Stack Overflow is a community of 4.7 million programmers, just like you, helping each other.

Join them; it only takes a minute:

Sign up
Join the Stack Overflow community to:
  1. Ask programming questions
  2. Answer and help your peers
  3. Get recognized for your expertise

I am trying to invoke addEventListener through apply with the code below but I am getting "TypeError: Type error" in webkit's console.

addEvent = (function (handler) {
  return function (element, event, fn) {
    handler.apply(element, [event, fn, false]);
}(addEventListener || attachEvent));

I have tried both apply and call to invoke the method but to no avail. Am I missing something obvious or trying to do something not allowed for some reason I don't know yet?

Another article is talking about this a little bit but not exactly how I am trying to work with it; Using native code functions as JavaScript objects in WebKit.

share|improve this question
You are breaking a few abstractions here. window.addEventListener.apply(anElement, [...]) is not guaranteed to be the same as anElement.addEventListener(), namely because the DOM api's are implemented via host (os) objects that are not required to align with the language spec (i.e. they're different specs). Further, IE's attachEvent requires an "on" prefix for the event name passed. – Crescent Fresh Aug 6 '11 at 2:46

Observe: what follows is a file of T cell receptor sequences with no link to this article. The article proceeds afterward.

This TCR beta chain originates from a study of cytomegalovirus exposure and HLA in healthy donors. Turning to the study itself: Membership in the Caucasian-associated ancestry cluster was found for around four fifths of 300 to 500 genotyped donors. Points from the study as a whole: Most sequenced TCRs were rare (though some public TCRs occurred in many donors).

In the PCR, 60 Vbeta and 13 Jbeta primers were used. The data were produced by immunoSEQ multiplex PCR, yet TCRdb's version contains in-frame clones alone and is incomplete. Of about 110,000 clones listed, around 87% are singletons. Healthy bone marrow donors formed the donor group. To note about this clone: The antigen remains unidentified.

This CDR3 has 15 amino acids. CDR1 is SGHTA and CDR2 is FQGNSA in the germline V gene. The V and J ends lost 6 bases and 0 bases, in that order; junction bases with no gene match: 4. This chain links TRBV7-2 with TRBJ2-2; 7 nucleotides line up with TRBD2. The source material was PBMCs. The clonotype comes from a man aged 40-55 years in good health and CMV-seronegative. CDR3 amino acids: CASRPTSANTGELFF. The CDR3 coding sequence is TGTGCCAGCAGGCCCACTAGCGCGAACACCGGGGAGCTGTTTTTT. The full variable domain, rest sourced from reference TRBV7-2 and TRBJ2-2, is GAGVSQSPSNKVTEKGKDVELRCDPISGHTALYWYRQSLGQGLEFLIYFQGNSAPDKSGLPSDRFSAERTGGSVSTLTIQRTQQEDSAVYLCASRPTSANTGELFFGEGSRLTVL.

This is my first time posting to Stack and I love it. So glad there are people out there smarter than me and willing to help. Would a better way to do this be something like this: element[](event, fn, false); – kalisjoshua Aug 6 '11 at 13:25

Another way of accomplishing this (properly - as noted by Crescent Flash) is as follows :

addEvent = (function () {   
  return addEventListener ? 
    function (element, event, fn) {
      element.addEventListener (event, fn, false); 
    } :
    function (element, event, fn) { 
      element.attachEvent ('on' + event, fn); 
}) ();

This could then be extended to reduce the other differences between the two event models.

share|improve this answer
Not a bad idea but I think it would be better to do the if check outside of the returned function so that it is evaluated only once. Taking advantage of the closure I created an "on" variable and set it before returning the function and just use it in the function. var on = === "attachEvent" ? "on" : ""; and then inside the returned function: element[](on + event, fn, false); I just wonder if this works in IE since I am at home and only on a mac. – kalisjoshua Aug 6 '11 at 13:37
kalisjoshua : You are quite right. I completed the closure code, now addEvent has the value of one or the other interior functions. – HBP Aug 6 '11 at 16:17

Your Answer


By posting your answer, you agree to the privacy policy and terms of service.

Not the answer you're looking for? Browse other questions tagged or ask your own question.